The literature on management and organization studies suggests the time is right for a focus on "care and compassion". The aim of this book is to answer this call by examining the cultural changes found within a particular "compassionate organization" - an English hospice - from its altruistic beginnings to the more professionalized culture of today.
The study seeks to understand how its members identify or fail to identify with an organization where issues of life and death take centre stage and explores some of the problems the hospice faces regarding its representation in society. These strands are then drawn together to consider the interrelationships between culture, identity, and image in the organization. An ethnographic approach, including participant observation, extended interviews, and group meetings, was used to study this organization over a period of almost two years. This enabled the production of a nuanced, sensitive, and holistic interpretation of the case study hospice as inferred from the views of both insiders and outsiders.
The findings shed new light on the literature in management studies by proposing a view of culture as a sense-making context that facilitates group socialization underpinning a sense of personal and organizational identity. The study suggests a link between culture and group identification, making discussions about culture almost inseparable from those around identity. With regard to identity and image however the study suggests a dynamic and iterative relationship with a continuous flow between interpretation and reinterpretation influenced by the all-pervading cultural context.
About the Authors:
Alan Baron is a Visiting Fellow of the Health Services Research Centre, University of Manchester, and a member of the Manchester Ethnography Network. His professional background is general management in financial services, retail and commerce with a focus in recent decades on third sector organizations. He holds a PhD from the University of Salford and his research interests are in organization culture, strategic positioning, healthcare management, and the sociology of end of life care.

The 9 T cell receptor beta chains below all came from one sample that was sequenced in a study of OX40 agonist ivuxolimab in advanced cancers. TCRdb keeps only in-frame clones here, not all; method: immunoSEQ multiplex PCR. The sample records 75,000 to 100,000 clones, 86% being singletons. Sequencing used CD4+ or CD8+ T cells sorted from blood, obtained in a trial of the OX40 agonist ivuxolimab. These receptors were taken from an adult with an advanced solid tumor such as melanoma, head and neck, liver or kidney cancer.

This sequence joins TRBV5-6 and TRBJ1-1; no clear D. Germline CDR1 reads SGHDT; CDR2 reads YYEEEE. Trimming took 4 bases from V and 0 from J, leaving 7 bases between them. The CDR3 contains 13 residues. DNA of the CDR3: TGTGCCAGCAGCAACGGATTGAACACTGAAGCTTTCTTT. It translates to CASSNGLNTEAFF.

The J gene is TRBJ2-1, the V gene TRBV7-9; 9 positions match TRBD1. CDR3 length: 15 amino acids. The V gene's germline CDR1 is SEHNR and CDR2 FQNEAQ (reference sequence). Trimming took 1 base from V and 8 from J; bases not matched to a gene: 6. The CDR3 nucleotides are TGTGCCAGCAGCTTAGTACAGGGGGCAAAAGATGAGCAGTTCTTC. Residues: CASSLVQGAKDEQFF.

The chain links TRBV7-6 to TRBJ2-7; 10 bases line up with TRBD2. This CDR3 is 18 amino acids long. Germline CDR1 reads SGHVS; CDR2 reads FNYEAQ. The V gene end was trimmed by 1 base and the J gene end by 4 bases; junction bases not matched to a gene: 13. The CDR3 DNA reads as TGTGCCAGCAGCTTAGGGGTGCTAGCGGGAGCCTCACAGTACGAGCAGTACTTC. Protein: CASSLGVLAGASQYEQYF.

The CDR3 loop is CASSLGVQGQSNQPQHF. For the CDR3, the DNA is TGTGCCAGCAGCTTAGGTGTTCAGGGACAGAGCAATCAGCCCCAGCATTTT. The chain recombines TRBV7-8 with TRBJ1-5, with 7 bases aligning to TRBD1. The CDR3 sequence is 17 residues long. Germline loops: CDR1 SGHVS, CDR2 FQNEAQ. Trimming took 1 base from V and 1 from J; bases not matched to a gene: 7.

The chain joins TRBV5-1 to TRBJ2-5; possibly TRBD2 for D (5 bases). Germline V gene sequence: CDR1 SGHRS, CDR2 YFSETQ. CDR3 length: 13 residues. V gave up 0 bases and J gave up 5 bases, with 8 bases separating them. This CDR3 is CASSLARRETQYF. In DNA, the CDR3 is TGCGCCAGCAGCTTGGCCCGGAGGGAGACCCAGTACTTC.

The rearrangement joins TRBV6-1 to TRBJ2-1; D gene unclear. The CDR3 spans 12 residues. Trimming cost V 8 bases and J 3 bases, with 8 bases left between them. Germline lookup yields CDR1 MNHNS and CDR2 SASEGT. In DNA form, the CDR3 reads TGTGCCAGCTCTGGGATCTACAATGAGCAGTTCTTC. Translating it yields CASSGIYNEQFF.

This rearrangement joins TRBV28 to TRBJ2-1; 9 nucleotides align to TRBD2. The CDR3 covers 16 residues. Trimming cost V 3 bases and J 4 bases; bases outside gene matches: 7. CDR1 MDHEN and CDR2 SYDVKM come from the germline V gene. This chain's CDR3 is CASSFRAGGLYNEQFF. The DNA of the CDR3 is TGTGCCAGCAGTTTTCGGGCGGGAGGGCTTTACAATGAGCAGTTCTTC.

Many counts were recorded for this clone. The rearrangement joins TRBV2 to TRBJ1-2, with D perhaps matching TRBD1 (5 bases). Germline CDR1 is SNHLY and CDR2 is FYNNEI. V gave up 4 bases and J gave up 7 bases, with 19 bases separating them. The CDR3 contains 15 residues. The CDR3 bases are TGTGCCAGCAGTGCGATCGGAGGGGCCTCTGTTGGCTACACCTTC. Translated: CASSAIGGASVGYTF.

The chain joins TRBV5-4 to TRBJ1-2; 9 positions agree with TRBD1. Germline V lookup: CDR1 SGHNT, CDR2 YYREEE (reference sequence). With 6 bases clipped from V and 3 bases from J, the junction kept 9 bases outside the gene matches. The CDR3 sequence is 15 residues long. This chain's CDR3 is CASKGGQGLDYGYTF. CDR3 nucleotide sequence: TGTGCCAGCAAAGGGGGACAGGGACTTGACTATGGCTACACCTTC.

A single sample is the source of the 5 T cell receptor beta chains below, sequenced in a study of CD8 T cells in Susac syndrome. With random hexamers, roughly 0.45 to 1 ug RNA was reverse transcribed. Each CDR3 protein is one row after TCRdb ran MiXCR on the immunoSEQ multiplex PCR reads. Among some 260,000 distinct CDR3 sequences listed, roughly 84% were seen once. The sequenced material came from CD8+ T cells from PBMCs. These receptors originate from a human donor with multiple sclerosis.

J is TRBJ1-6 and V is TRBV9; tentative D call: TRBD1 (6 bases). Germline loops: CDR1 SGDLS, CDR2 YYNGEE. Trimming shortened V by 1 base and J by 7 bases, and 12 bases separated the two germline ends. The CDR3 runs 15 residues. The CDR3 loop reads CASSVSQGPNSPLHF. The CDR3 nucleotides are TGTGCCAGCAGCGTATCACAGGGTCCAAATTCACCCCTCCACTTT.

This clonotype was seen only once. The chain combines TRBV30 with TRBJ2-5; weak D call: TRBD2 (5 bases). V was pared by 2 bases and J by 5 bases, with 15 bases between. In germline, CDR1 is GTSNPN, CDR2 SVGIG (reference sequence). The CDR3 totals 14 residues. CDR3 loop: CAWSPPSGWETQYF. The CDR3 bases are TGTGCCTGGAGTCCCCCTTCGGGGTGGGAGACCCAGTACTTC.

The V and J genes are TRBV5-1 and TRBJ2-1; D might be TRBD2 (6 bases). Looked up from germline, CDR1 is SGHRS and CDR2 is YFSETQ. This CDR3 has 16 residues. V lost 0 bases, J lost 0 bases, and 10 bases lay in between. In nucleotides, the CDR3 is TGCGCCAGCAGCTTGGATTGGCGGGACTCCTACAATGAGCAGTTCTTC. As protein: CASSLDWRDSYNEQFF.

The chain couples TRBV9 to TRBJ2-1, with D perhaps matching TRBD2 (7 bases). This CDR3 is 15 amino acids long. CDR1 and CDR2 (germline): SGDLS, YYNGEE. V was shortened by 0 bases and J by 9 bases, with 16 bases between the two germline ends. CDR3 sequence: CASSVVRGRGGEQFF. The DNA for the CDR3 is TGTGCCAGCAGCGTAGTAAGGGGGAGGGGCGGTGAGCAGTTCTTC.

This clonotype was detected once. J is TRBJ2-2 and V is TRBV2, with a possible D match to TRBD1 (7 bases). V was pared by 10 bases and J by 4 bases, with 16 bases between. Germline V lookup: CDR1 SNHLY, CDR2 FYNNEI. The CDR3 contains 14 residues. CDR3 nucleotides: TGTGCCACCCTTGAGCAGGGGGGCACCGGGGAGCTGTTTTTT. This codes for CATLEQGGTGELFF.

John Hassard is Professor of Organizational Analysis at Manchester Business School, Manchester University. Previously he taught at the London Business School and universities of Cardiff and Keele. From 2000-11 he was the Fellow in Management Learning at the Judge Business School, Cambridge University (visiting position). He has published 19 books and over 150 research articles. His books include the monographs Sociology and Organization Theory (1993), Disorganization Theory (2008) and Managing in the Modern Corporation (2009) and the edited volumes The Theory and Philosophy of Organizations (1991), Postmodernism and Organizations (1993), and Actor Network Theory and After (1999).
Dr Fiona Cheetham is a Senior Lecturer in Marketing and a member of the Centre for Sustainable and Resilient Communities at the University of Huddersfield. Prior to this she held academic posts at the University of Hong Kong and Keele University, where she completed her PhD. Fiona's research focuses on the intersection of community, volunteering, and the third sector, and more recently the sharing/collaborative economy. She favours ethnographic research approaches and has become increasingly interested in multi-sensory research methodologies. Her research has been published in journals such as Consumption, Markets and Culture, Journal of Consumer Behaviour and Marketing Theory.
Sudi Sharifi is Senior Lecturer in Organization Theory at Salford University. She holds a PhD from Aston University and has worked previously at the universities of Birmingham and Manchester. She has been a researcher for projects sponsored by the EPSRC, ESF, and ESRC, and her current research interests are in organization culture, managerial work, and the third sector.